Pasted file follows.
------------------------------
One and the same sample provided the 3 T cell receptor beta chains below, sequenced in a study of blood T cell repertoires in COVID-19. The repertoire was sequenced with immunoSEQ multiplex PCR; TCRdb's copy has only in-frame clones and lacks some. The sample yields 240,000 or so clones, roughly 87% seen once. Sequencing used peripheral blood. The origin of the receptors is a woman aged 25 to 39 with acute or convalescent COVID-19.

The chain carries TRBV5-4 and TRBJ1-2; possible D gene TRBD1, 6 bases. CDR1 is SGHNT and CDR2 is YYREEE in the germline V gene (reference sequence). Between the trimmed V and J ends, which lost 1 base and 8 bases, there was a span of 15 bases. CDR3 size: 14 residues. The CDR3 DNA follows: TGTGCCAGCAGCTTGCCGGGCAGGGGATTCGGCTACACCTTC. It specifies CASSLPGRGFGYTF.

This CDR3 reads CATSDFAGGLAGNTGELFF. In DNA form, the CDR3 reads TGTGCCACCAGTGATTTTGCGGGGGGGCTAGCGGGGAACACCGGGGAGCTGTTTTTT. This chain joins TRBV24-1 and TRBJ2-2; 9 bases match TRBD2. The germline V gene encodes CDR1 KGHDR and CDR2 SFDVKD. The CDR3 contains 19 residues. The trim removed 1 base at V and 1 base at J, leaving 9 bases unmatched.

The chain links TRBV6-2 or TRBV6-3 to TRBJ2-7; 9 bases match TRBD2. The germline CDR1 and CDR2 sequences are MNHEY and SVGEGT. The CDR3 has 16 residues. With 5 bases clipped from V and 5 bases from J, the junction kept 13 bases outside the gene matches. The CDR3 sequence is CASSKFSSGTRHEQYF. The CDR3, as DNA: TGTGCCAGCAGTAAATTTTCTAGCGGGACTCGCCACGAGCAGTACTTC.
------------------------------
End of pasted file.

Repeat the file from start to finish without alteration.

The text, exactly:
One and the same sample provided the 3 T cell receptor beta chains below, sequenced in a study of blood T cell repertoires in COVID-19. The repertoire was sequenced with immunoSEQ multiplex PCR; TCRdb's copy has only in-frame clones and lacks some. The sample yields 240,000 or so clones, roughly 87% seen once. Sequencing used peripheral blood. The origin of the receptors is a woman aged 25 to 39 with acute or convalescent COVID-19.

The chain carries TRBV5-4 and TRBJ1-2; possible D gene TRBD1, 6 bases. CDR1 is SGHNT and CDR2 is YYREEE in the germline V gene (reference sequence). Between the trimmed V and J ends, which lost 1 base and 8 bases, there was a span of 15 bases. CDR3 size: 14 residues. The CDR3 DNA follows: TGTGCCAGCAGCTTGCCGGGCAGGGGATTCGGCTACACCTTC. It specifies CASSLPGRGFGYTF.

This CDR3 reads CATSDFAGGLAGNTGELFF. In DNA form, the CDR3 reads TGTGCCACCAGTGATTTTGCGGGGGGGCTAGCGGGGAACACCGGGGAGCTGTTTTTT. This chain joins TRBV24-1 and TRBJ2-2; 9 bases match TRBD2. The germline V gene encodes CDR1 KGHDR and CDR2 SFDVKD. The CDR3 contains 19 residues. The trim removed 1 base at V and 1 base at J, leaving 9 bases unmatched.

The chain links TRBV6-2 or TRBV6-3 to TRBJ2-7; 9 bases match TRBD2. The germline CDR1 and CDR2 sequences are MNHEY and SVGEGT. The CDR3 has 16 residues. With 5 bases clipped from V and 5 bases from J, the junction kept 13 bases outside the gene matches. The CDR3 sequence is CASSKFSSGTRHEQYF. The CDR3, as DNA: TGTGCCAGCAGTAAATTTTCTAGCGGGACTCGCCACGAGCAGTACTTC.